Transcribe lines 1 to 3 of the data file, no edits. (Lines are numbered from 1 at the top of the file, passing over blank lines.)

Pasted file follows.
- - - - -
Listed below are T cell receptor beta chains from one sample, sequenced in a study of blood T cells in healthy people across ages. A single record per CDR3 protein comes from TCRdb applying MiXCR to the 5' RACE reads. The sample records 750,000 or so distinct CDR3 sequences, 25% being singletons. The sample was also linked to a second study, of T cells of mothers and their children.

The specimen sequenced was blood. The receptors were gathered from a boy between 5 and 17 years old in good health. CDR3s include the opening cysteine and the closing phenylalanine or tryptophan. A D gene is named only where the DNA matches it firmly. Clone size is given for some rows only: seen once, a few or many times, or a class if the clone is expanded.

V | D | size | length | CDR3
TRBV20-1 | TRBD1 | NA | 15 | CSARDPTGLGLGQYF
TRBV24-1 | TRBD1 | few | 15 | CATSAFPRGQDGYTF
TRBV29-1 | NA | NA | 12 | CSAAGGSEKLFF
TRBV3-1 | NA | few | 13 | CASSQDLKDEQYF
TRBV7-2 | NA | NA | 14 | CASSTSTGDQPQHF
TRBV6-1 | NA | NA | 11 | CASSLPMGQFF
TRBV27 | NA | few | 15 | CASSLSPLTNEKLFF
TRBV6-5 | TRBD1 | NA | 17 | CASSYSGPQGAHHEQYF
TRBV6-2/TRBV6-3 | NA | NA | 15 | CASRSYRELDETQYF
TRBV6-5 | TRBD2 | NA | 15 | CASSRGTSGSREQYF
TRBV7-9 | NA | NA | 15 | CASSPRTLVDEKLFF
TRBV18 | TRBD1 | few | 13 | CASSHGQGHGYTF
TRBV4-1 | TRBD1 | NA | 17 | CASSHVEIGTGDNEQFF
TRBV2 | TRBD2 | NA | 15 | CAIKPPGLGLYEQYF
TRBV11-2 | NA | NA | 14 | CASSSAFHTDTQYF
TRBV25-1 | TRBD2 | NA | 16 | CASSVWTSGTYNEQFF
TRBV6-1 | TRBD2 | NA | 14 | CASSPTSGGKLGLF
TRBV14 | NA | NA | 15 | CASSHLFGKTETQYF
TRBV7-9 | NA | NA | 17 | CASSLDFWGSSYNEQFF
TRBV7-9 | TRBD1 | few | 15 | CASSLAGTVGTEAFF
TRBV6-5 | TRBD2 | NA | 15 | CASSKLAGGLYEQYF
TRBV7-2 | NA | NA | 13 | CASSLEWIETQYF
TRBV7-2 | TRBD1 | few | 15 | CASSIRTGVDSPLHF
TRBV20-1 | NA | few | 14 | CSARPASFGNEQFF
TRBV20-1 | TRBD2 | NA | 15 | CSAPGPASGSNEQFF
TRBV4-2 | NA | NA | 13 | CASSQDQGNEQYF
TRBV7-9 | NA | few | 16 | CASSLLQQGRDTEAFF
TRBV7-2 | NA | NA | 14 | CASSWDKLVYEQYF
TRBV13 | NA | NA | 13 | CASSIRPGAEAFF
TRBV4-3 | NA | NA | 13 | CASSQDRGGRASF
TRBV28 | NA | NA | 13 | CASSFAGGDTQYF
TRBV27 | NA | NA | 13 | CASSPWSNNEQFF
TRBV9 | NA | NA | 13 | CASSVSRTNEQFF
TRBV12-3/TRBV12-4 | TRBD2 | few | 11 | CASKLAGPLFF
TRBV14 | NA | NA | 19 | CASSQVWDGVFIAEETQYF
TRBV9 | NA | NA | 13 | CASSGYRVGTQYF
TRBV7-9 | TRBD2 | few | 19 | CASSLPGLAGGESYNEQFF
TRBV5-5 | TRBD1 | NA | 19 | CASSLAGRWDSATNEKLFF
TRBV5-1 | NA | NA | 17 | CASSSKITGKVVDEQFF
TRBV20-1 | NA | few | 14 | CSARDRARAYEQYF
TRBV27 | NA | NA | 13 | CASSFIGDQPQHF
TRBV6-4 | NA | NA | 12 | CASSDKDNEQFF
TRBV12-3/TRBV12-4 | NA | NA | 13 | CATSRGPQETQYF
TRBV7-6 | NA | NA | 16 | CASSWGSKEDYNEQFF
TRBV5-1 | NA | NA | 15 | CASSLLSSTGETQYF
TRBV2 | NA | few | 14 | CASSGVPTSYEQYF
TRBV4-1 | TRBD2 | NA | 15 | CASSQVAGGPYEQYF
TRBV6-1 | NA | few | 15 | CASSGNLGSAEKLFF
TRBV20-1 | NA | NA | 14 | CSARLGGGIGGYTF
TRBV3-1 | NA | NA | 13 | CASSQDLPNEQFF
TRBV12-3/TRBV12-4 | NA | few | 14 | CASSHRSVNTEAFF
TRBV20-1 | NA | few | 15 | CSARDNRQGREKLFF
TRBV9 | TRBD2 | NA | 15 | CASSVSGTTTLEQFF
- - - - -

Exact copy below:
Listed below are T cell receptor beta chains from one sample, sequenced in a study of blood T cells in healthy people across ages. A single record per CDR3 protein comes from TCRdb applying MiXCR to the 5' RACE reads. The sample records 750,000 or so distinct CDR3 sequences, 25% being singletons. The sample was also linked to a second study, of T cells of mothers and their children.

The specimen sequenced was blood. The receptors were gathered from a boy between 5 and 17 years old in good health. CDR3s include the opening cysteine and the closing phenylalanine or tryptophan. A D gene is named only where the DNA matches it firmly. Clone size is given for some rows only: seen once, a few or many times, or a class if the clone is expanded.

V | D | size | length | CDR3